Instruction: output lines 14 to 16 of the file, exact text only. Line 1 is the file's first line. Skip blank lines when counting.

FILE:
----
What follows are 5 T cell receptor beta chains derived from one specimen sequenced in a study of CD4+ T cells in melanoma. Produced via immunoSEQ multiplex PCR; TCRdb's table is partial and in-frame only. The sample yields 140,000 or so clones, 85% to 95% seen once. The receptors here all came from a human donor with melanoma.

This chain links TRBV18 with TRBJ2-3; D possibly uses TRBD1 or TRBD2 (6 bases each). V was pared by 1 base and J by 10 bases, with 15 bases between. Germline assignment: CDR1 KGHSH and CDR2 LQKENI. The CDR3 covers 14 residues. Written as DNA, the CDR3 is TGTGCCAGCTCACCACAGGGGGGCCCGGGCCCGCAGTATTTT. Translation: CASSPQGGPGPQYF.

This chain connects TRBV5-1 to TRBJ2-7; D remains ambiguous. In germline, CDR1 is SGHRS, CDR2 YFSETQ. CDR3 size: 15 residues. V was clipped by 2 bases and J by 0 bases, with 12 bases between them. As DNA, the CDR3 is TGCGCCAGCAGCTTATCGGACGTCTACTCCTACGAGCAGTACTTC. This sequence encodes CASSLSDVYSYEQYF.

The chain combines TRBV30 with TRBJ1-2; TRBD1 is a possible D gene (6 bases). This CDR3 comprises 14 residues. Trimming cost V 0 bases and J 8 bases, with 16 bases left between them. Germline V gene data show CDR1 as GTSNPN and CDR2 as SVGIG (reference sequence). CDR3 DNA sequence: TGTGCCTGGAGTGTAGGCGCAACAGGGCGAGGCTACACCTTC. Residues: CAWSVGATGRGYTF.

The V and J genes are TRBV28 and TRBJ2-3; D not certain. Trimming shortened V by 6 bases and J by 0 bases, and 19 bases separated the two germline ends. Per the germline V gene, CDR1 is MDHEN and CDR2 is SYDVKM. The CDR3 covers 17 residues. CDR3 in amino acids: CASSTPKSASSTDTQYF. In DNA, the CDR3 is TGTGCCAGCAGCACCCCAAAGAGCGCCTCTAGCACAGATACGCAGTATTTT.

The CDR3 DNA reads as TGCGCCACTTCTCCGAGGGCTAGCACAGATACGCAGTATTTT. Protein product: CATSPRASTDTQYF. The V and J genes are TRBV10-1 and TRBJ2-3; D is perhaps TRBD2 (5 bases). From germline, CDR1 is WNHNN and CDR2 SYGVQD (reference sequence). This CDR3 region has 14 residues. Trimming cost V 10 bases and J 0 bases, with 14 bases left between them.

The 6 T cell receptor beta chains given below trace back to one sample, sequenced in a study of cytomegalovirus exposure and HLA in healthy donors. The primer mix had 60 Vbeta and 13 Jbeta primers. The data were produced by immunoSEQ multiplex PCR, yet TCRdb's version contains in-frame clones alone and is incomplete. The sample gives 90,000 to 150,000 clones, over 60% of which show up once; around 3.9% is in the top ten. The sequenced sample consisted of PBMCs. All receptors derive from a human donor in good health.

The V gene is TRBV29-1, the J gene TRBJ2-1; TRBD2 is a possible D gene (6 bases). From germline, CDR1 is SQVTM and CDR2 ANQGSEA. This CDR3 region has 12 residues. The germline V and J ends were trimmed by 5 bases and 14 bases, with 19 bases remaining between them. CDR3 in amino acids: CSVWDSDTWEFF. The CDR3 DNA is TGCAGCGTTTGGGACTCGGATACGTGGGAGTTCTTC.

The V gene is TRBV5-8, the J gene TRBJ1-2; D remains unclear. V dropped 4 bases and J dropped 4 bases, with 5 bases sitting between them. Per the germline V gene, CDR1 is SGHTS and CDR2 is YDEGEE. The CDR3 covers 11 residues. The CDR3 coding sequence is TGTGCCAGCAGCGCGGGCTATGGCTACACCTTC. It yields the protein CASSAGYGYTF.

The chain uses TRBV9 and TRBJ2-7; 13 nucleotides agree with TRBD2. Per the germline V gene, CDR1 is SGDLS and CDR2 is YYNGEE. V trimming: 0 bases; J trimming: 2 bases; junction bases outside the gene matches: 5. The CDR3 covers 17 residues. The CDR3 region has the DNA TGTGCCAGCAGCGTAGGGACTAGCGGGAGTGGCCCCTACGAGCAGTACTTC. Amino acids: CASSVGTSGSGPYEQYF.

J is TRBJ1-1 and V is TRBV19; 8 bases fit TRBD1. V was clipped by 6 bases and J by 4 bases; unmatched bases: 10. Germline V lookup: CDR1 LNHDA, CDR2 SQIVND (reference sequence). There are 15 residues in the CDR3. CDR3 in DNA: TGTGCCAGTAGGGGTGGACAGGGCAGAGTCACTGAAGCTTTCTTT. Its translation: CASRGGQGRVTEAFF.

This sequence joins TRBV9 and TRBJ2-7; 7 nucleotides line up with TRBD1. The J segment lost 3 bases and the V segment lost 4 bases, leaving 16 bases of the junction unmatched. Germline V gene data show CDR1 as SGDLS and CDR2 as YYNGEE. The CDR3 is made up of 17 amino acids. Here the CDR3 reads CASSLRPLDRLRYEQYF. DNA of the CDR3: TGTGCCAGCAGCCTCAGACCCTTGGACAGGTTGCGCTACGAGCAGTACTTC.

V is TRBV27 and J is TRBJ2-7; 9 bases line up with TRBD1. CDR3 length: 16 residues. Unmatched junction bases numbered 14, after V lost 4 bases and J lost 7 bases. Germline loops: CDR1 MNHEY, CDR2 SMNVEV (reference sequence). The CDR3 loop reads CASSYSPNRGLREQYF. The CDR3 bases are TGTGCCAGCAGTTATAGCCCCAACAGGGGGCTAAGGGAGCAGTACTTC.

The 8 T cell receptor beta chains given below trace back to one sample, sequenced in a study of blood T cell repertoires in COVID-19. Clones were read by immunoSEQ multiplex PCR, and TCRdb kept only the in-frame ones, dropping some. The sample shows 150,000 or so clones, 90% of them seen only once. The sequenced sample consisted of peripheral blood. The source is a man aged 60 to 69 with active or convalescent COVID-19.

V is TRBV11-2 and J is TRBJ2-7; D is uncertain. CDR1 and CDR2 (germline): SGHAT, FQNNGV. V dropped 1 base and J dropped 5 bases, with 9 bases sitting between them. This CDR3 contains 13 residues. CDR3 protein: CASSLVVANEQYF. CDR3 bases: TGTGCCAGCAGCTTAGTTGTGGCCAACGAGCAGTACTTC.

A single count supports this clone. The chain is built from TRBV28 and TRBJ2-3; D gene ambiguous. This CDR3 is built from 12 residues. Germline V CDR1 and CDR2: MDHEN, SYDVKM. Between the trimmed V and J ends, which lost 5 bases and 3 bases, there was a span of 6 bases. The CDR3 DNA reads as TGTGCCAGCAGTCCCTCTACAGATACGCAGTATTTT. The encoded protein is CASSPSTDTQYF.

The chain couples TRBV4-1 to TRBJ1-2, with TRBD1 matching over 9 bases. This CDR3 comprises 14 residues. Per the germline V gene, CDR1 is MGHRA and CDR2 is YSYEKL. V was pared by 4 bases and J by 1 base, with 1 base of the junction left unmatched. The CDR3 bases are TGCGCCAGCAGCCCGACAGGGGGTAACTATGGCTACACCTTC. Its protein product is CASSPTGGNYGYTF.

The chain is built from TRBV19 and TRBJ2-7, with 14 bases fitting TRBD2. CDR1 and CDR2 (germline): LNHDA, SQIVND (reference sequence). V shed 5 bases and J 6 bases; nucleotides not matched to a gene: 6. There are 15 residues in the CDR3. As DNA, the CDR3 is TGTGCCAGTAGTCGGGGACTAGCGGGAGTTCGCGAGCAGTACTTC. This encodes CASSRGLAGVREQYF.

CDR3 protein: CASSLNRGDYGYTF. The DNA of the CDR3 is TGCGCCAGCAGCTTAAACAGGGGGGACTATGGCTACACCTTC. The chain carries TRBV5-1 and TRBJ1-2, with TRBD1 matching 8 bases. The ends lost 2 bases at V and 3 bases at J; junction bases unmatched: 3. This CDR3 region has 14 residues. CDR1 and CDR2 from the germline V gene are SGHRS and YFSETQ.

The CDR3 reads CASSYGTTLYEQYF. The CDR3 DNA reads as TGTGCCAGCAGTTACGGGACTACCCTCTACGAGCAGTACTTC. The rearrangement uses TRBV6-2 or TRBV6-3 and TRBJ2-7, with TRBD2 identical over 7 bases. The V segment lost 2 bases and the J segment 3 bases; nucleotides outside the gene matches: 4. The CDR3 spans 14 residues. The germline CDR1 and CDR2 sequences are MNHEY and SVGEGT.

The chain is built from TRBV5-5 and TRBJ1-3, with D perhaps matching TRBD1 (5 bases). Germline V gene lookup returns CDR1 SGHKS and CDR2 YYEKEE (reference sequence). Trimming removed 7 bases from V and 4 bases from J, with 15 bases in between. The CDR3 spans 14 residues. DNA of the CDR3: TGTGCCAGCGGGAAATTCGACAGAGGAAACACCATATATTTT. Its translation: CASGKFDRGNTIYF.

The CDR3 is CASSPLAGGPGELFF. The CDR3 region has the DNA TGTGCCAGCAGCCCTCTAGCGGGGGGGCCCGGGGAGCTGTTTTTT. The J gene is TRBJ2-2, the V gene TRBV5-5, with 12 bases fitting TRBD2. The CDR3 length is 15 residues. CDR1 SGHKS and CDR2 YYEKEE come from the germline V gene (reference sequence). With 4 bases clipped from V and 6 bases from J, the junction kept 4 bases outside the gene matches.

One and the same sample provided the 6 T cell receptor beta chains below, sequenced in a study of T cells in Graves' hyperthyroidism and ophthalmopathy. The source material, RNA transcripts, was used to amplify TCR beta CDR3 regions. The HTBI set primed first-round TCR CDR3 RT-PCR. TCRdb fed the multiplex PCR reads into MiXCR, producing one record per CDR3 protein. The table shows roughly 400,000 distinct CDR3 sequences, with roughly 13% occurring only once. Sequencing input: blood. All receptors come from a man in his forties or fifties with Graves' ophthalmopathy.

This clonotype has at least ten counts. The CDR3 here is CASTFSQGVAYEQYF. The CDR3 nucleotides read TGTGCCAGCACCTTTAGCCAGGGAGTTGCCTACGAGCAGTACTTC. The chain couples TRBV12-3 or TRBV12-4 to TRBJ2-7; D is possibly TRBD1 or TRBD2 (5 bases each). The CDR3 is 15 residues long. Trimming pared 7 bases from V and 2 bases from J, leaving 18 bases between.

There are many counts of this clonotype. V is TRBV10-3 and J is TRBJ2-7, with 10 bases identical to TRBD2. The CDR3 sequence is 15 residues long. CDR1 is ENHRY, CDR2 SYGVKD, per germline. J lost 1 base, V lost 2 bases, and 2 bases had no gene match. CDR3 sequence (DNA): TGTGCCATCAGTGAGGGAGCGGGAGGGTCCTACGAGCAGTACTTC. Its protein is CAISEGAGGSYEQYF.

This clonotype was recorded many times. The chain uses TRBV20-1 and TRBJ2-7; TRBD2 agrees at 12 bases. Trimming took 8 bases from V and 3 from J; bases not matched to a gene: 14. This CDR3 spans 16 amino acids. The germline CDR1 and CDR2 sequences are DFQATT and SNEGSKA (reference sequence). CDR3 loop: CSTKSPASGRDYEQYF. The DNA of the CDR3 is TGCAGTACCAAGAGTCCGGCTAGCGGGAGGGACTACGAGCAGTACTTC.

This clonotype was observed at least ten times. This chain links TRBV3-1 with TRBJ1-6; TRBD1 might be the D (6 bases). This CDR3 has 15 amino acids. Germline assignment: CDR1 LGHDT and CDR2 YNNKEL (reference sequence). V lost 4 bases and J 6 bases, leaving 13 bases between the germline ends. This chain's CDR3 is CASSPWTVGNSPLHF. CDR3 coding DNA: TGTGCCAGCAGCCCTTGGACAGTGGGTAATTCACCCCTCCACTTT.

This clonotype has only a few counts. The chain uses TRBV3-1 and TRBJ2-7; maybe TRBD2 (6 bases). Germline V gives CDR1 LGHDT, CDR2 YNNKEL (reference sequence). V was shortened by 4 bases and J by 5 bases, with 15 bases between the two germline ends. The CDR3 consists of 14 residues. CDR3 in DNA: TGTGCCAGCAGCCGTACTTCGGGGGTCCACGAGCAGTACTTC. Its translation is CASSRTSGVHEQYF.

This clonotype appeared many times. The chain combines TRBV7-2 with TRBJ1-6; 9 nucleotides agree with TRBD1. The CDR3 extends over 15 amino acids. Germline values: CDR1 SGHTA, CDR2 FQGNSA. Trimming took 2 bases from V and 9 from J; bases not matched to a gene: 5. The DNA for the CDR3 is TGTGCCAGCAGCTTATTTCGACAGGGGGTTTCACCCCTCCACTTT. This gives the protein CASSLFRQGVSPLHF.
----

The 8 T cell receptor beta chains given below trace back to one sample, sequenced in a study of blood T cell repertoires in COVID-19. Clones were read by immunoSEQ multiplex PCR, and TCRdb kept only the in-frame ones, dropping some. The sample shows 150,000 or so clones, 90% of them seen only once. The sequenced sample consisted of peripheral blood. The source is a man aged 60 to 69 with active or convalescent COVID-19.

V is TRBV11-2 and J is TRBJ2-7; D is uncertain. CDR1 and CDR2 (germline): SGHAT, FQNNGV. V dropped 1 base and J dropped 5 bases, with 9 bases sitting between them. This CDR3 contains 13 residues. CDR3 protein: CASSLVVANEQYF. CDR3 bases: TGTGCCAGCAGCTTAGTTGTGGCCAACGAGCAGTACTTC.

A single count supports this clone. The chain is built from TRBV28 and TRBJ2-3; D gene ambiguous. This CDR3 is built from 12 residues. Germline V CDR1 and CDR2: MDHEN, SYDVKM. Between the trimmed V and J ends, which lost 5 bases and 3 bases, there was a span of 6 bases. The CDR3 DNA reads as TGTGCCAGCAGTCCCTCTACAGATACGCAGTATTTT. The encoded protein is CASSPSTDTQYF.